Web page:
“Morphology bespeaks biologic behavior” has been the mantra of cytopathology since its beginning in the 1940s. Papanicolaou’s original work and its numerous refinements by iconic figures such as Wied, Koss, Frost, Patten, Reagan, Hussain, Löwhagen, and Harald Zur Hausen among others has helped to establish the cytodiagnostics, the cytotechnologist, and most importantly cytopathologist as an essential part of the patient care team.
Today’s cytopathologist is at the heart of patient management and is often called upon to provide a precise morphologic diagnosis which entails additional scrutiny of the nuclear and cytoplasmic features and the incorporation of ancillary procedures, including imaging, immunochemistry, FISH, flow cytometry, image analysis, and karyotyping.
With the advent of personalized (precision) medicine, during the past 20 years, there has been arenaissance in healthcare requiring tailored diagnosis and treatment. Genetic testing and molecular analyses of the tumors in light of cytomorphology is essential in this context. Therefore, being essential members of the patient management team, the cytopathology professionals are also required to have the necessary knowledge to serve as a link between tissue diagnosis and “molecular diagnosis” and “personalized medicine.”
This issue of Acta Cytologica, comprising 17 papers written by well-known authors, contains a wealth of information that highlights the current trends regarding the use of ancillary techniques in the modern practice of cytopathology. This information highlights the wholesome and universal practice of cytopathology based on robust review of the literature and personal experiences.
The submission by Possati-Resende et al.reports the implementation of HPV self-sampling in Barretos, São Paulo, Brazil. A thorough review of the role of immunohistochemistry in the cytologic diagnosis of pulmonary neoplasm is discussed by Metovic et al. . The article by Jalaly et al.  sheds light on the current status of p16 testing of cytologic specimens in head and neck fine-needle aspiration (FNA) specimens. Thyroid fine-needle aspiration specimens are common in everyday practice of cytopathology. During the past decade the practice of thyroid cytopathology has been revolutionized by the use of ancillary molecular testing to improve risk stratification of thyroid FNA specimens. This important topic is discussed in detail by Nishino and Krane . Recently, serous fluid cytology has dominated the international scene due to the assembling of a panel to develop a reporting framework. In this regard, the article by Yu et al.  is an important one and discusses the role of ancillary techniques in fluid cytology.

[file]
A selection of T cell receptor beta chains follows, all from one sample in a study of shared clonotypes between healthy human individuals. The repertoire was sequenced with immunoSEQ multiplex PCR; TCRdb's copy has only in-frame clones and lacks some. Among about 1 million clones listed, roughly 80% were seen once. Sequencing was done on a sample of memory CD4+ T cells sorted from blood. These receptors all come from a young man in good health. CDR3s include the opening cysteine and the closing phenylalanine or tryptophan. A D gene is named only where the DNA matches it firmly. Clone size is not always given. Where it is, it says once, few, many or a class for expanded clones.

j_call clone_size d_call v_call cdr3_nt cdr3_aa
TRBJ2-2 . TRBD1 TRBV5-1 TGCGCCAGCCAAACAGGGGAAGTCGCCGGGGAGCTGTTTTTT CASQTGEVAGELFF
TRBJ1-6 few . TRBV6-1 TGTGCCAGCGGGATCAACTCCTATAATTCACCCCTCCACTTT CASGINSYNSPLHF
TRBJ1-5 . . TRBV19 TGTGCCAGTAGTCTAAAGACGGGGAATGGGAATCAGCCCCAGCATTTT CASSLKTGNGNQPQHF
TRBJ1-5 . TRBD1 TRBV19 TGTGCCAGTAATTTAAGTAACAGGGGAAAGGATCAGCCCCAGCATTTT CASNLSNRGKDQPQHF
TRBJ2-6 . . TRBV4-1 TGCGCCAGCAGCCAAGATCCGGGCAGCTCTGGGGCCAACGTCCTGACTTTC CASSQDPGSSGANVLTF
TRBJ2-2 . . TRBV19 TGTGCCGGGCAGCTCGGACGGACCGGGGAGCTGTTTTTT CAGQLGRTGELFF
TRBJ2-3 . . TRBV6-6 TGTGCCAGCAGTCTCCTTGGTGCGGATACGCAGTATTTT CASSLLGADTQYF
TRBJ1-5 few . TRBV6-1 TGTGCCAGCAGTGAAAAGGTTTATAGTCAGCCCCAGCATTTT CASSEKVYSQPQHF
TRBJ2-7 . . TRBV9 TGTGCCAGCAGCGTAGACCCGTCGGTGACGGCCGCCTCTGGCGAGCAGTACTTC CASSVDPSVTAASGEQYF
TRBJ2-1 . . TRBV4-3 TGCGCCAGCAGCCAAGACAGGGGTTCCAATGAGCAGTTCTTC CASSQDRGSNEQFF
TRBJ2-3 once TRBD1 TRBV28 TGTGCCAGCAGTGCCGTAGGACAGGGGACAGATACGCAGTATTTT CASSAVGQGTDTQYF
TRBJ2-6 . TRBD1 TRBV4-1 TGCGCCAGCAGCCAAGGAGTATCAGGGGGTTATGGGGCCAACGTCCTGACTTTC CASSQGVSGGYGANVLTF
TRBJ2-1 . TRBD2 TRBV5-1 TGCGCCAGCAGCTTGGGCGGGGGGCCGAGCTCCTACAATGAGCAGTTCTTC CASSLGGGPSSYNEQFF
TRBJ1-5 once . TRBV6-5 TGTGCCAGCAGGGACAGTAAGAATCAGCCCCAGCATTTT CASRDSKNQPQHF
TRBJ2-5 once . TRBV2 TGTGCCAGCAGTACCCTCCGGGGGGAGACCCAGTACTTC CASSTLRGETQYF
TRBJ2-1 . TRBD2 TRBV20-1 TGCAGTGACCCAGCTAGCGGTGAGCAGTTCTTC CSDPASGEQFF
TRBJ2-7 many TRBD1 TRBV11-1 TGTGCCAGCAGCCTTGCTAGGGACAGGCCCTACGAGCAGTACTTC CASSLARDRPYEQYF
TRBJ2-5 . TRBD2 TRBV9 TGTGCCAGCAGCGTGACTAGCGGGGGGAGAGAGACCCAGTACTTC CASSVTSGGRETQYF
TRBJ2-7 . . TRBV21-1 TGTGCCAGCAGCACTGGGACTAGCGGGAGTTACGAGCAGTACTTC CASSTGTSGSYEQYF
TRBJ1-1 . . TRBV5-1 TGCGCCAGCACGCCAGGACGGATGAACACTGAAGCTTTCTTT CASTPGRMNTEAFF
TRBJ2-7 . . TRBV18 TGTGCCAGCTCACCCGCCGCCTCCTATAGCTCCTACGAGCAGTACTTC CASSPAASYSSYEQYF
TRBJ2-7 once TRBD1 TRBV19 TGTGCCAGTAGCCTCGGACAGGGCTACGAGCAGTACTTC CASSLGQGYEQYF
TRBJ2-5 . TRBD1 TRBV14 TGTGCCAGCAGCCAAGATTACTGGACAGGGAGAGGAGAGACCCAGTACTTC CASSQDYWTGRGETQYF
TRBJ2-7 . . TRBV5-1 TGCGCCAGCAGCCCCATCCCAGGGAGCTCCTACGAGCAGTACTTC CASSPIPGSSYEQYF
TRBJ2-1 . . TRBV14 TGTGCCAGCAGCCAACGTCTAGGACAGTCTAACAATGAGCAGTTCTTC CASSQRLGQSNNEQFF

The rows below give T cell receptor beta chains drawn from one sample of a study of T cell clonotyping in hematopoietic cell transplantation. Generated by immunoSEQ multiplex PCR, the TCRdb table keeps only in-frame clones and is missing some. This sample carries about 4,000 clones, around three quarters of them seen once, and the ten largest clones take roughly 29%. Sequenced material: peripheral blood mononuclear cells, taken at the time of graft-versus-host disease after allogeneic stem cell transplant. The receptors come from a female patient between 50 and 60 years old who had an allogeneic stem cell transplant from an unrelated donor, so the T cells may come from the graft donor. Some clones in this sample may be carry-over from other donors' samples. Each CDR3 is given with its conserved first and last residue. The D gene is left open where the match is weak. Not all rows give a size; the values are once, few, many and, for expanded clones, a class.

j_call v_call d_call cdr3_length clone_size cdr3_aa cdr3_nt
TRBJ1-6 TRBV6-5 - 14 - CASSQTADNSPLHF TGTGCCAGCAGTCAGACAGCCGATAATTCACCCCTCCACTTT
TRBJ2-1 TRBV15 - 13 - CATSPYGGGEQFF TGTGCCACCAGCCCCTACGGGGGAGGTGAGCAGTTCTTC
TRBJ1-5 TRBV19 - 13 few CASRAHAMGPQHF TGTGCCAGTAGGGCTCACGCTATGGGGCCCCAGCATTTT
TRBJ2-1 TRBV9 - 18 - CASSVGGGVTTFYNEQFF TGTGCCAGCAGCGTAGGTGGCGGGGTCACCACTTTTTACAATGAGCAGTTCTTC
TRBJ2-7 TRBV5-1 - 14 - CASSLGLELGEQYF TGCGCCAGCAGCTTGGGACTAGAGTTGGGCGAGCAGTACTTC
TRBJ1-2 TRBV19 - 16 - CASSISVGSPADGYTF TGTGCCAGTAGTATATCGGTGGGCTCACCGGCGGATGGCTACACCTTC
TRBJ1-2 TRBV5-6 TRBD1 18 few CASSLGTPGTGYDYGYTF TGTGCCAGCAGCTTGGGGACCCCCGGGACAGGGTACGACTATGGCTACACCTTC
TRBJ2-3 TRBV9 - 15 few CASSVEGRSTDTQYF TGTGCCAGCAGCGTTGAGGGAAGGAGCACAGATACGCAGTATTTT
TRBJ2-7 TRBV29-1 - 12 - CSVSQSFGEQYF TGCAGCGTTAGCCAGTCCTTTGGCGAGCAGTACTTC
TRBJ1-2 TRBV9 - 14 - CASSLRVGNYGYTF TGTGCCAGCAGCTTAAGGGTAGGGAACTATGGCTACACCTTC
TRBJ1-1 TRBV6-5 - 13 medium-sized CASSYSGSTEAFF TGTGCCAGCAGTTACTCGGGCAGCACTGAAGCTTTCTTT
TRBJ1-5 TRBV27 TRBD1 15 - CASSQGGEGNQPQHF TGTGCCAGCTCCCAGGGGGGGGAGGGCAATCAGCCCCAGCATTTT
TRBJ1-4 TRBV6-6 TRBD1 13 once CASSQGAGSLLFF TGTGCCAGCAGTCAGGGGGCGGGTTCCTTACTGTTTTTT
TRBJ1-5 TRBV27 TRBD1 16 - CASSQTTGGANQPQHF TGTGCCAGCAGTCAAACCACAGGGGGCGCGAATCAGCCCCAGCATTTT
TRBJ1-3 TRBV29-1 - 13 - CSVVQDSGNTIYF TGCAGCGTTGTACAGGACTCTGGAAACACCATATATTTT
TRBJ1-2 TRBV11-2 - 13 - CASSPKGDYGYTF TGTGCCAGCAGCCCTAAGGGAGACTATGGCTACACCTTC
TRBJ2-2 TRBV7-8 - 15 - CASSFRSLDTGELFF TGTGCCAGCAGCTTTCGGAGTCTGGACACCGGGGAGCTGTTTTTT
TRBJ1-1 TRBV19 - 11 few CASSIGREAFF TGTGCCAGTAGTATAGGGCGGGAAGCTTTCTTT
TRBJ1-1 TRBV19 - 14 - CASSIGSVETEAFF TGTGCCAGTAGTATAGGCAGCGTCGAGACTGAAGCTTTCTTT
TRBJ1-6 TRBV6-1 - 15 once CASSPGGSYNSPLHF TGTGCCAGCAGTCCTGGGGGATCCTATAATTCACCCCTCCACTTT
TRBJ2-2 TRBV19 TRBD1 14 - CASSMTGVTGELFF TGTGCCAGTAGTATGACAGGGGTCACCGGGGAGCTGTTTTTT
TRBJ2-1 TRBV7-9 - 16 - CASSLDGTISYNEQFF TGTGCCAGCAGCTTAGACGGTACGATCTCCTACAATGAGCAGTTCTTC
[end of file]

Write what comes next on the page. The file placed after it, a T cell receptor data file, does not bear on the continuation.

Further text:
Other important contributions in this issue include the role of ancillary techniques in gynecologic cytopathology by Olivas et al. , diagnosing limited tissue sampling of hematopoietic lesions by Chadburn et al. , cytologic diagnosis of infectious agents in FNA specimens by Glaser and Montone , use of ancillary techniques in salivary gland FNA specimens by Point du Jour and Griffith , and the role of ancillary techniques in the cytologic diagnosis of solid lesions of the pancreas by Heymann and Siddiqui  and of cystic lesions of the pancreas by Jhala et al. .
In the current practice of “cytomolecular” diagnosis, it is important to be aware of the applicability of the various molecular tests and techniques, and most importantly their validation in cytology samples. In their separate submissions, Huang and Wei  and Sussman and Rosenbaum  discuss this topic in light of the available literature and their perspectives on the advantages and limitations of cytomolecular testing and validation.
The surgical pathology correlation is very important to the practice of cytopathology. Jenkins et al.  discuss the role of ancillary techniques in cervical and endocervical biopsy specimens as follow-up to Pap tests diagnosed as ASC-H or HSIL. The other reports in this issue highlighting the advances in the ancillary testing in cytopathology include submissions by Zhou and Moreira  on pulmonary cytopathology, Layfield  on biliary cytopathology specimens, and Allison and Van den Bussche  on urine cytopathology specimens.
In conclusion, we are honored to serve as guest editors of this special issue of Acta Cytologica, and are certain that you will enjoy reading the contributions by esteemed authors to highlight today’s practice of cytopathology.